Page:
Most of deaths are suicides (and some americans are killed by the Defense Department)

Allegedly, Gary Becker said that most (if not all) deaths are to some extent suicides. The logic is something like this: there is always something that you could do to avoid your death. So, the fact that you didn’t do everything that was possible is to some extent a suicide. Of course, the fact that many economist think that this sentence make senses is only an argument against the economists, not a support to the argument.

I won’t argue too much about this, because anyone that does know the marginalist reasoning behind the above claim and still thinks that it makes sense will not be convinced by me. Like we say in portuguese, I’ll not spend good candle with a bad defunct (defunto)*.

And yet, John Quiggin argues at the Crooked Timber that the US Defense Department killed a million Americans since 2001. He didn’t even use “to some extent”. The argument is a marginalist one, and based on a cost-benefit analysis that you can save a life with US$ 5 millions. And, since the Defense Department spent lots of millions these years, they killed millions of Americans.

But this is as silly as the Becker’s statement. This whole thing remebered me of the silly discustion by economists about the appropriate discount rate to value future generations after the publication of the Stern report in 2006. Somewhat surprising, I found right now that the same John Quigging was one of the participansts of that discussion. So, at least he’s coherent in bealiving in this sort of reasoning.

My own take on this is pretty simple. I do believe cost-benefit is important when taking decisions. But if you push it to the limit, you may end in strange situations in which you believe that most (if not all!) deaths are suicide, that the Defense Department killed a million Americans and that all the discussion about the proper discount rate makes total sense.

Again, I’m not arguing that you can’t make some assumptions and some back-of-envelope calculations. You can and, in fact, you should do. Actually, I teach these things in my decision analysis class when I teach negotiations. In most of cases, they’re sensible ways to decide in face of uncertainty. However, you can’t forget that most of these calculations depend of assumptions on partial equilibrium and that the space of alternative is finite. I don’t think they make sense (for humans, not mathematically) when these assumptions don’t hold. We’re not fully optmizers, we’re humans, that most of time use some satisfizing rule of decision. And that’s fine. Actually, that’s better than an optimizer, because an optmizer will have to compute the cost of optimizing before optimizing. And then, the cost of optimizing the analysis of the cost of optimizing and so on, untill infinity.  This is called infinity regress.  So, since we can’t fully optimize, and this is good, we shouldn’t push to the limit optimizing reasoning. Optimization shall be only a rough guide to decision, and not THE way to decide. Otherwise we end being fools and making silly statements.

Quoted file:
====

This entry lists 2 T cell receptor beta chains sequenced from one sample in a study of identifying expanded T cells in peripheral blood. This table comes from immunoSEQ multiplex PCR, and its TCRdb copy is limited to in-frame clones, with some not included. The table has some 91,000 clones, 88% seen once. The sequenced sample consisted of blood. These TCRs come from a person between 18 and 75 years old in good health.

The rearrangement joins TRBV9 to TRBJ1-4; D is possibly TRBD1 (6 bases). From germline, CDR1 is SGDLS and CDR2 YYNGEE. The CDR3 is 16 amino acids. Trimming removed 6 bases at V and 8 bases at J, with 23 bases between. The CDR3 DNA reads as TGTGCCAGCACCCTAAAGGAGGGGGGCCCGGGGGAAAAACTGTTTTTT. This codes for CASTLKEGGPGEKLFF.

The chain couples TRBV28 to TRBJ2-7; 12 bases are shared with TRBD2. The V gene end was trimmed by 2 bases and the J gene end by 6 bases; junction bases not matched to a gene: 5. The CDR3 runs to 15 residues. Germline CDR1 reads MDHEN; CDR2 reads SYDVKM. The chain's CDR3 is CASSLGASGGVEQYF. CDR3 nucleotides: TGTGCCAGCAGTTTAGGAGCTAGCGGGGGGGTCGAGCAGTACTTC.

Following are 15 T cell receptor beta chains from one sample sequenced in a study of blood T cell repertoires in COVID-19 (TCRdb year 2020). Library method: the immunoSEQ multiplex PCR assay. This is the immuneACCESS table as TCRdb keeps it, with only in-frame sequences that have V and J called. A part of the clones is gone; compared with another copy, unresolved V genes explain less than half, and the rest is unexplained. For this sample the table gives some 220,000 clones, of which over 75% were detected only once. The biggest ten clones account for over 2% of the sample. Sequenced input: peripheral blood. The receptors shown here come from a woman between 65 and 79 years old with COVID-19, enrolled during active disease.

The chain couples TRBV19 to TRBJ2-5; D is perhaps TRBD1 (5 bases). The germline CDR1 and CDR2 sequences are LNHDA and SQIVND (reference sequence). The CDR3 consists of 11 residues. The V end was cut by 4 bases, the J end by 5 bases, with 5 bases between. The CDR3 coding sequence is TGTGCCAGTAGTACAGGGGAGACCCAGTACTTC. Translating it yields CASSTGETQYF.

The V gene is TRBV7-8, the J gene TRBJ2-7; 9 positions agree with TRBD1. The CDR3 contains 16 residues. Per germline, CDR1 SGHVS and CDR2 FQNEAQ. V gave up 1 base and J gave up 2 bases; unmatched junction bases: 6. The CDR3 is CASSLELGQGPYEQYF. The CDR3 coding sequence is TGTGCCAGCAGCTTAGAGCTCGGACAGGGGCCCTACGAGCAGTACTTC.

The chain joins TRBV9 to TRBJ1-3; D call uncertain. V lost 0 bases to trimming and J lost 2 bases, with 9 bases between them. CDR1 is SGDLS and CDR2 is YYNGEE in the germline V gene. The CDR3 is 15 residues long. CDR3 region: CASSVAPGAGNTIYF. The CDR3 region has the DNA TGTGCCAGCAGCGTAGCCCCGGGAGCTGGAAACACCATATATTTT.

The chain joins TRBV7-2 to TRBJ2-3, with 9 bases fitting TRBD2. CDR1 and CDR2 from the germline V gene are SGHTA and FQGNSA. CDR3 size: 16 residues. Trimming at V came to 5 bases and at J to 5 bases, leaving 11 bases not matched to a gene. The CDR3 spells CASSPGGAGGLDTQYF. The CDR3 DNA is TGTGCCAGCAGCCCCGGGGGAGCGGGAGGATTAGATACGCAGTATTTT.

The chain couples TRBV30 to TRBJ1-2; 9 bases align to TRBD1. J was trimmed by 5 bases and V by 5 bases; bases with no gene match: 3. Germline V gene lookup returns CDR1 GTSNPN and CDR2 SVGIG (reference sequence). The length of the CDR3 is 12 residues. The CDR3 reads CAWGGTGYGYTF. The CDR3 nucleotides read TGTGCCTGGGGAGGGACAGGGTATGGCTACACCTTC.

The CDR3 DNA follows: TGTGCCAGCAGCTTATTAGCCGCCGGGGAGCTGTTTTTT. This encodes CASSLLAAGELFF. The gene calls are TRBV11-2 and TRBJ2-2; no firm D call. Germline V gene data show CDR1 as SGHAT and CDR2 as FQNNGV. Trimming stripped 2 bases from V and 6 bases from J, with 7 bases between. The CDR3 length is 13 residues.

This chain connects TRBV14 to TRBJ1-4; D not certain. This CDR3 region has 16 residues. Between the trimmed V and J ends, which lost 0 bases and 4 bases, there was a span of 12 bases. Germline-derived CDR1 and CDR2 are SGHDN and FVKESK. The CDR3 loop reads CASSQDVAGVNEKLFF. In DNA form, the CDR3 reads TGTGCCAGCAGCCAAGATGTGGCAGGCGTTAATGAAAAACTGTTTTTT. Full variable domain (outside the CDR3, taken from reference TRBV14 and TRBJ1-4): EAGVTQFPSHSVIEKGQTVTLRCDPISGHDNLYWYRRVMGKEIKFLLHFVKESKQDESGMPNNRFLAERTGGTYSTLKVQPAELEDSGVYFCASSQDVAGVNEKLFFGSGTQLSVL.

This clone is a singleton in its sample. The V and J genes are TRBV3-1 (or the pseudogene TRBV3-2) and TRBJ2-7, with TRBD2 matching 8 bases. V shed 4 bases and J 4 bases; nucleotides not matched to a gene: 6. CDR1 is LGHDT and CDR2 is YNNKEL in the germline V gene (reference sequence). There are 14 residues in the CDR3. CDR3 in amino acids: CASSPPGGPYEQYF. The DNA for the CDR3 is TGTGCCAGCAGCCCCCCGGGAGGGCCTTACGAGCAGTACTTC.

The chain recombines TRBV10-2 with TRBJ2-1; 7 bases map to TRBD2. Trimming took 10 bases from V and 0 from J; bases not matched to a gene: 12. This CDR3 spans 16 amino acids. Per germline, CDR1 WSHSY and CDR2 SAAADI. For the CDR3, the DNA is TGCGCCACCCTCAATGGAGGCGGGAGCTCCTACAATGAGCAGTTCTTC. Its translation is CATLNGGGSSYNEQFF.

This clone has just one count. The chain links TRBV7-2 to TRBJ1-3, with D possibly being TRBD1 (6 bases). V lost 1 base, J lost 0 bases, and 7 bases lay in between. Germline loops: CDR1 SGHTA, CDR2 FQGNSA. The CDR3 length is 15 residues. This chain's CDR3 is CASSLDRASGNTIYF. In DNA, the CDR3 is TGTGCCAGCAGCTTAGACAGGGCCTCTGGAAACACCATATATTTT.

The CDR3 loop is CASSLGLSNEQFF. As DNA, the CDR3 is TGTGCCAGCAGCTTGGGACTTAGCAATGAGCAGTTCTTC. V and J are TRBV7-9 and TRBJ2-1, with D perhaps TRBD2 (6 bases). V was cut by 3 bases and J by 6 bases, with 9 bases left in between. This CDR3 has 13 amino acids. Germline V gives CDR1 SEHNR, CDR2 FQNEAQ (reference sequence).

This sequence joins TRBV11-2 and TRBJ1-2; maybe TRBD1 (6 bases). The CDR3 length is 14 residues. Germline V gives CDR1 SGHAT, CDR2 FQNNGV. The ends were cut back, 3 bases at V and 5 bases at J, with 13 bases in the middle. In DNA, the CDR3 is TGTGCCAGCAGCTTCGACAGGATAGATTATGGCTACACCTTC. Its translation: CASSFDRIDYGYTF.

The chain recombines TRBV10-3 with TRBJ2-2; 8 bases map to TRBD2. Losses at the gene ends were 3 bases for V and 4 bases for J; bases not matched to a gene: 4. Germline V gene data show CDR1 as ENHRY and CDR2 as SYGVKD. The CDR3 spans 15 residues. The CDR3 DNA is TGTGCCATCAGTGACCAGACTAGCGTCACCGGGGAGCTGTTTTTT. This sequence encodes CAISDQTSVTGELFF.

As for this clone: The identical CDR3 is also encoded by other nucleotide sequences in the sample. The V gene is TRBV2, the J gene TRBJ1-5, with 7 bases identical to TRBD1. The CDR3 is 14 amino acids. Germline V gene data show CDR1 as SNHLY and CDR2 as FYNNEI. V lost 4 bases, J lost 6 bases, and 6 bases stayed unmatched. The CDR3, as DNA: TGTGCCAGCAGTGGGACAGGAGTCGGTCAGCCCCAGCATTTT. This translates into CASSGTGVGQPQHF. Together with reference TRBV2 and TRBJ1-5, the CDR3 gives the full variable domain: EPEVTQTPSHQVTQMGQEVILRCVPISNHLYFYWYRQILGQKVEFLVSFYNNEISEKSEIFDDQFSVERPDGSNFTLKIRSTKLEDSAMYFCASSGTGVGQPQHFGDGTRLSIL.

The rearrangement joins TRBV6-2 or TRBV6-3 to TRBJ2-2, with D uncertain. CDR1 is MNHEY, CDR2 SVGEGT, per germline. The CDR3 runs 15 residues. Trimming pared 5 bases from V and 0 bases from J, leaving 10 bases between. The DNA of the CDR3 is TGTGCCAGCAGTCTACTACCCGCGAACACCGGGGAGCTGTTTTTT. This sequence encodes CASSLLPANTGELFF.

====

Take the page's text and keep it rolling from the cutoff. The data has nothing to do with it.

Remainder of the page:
* I do prefer some english sentences to portuguese ones, but there is no good translation of “memórias de um defunto autor” to english. In this case at least, portuguese rules.

Sobre Manoel Galdino

Corinthiano, Bayesiano e Doutor em ciência Política pela USP.
Esse post foi publicado em Manoel Galdino, orquídeas selvagens e marcado , , , , , , , , , . Guardar link permanente.

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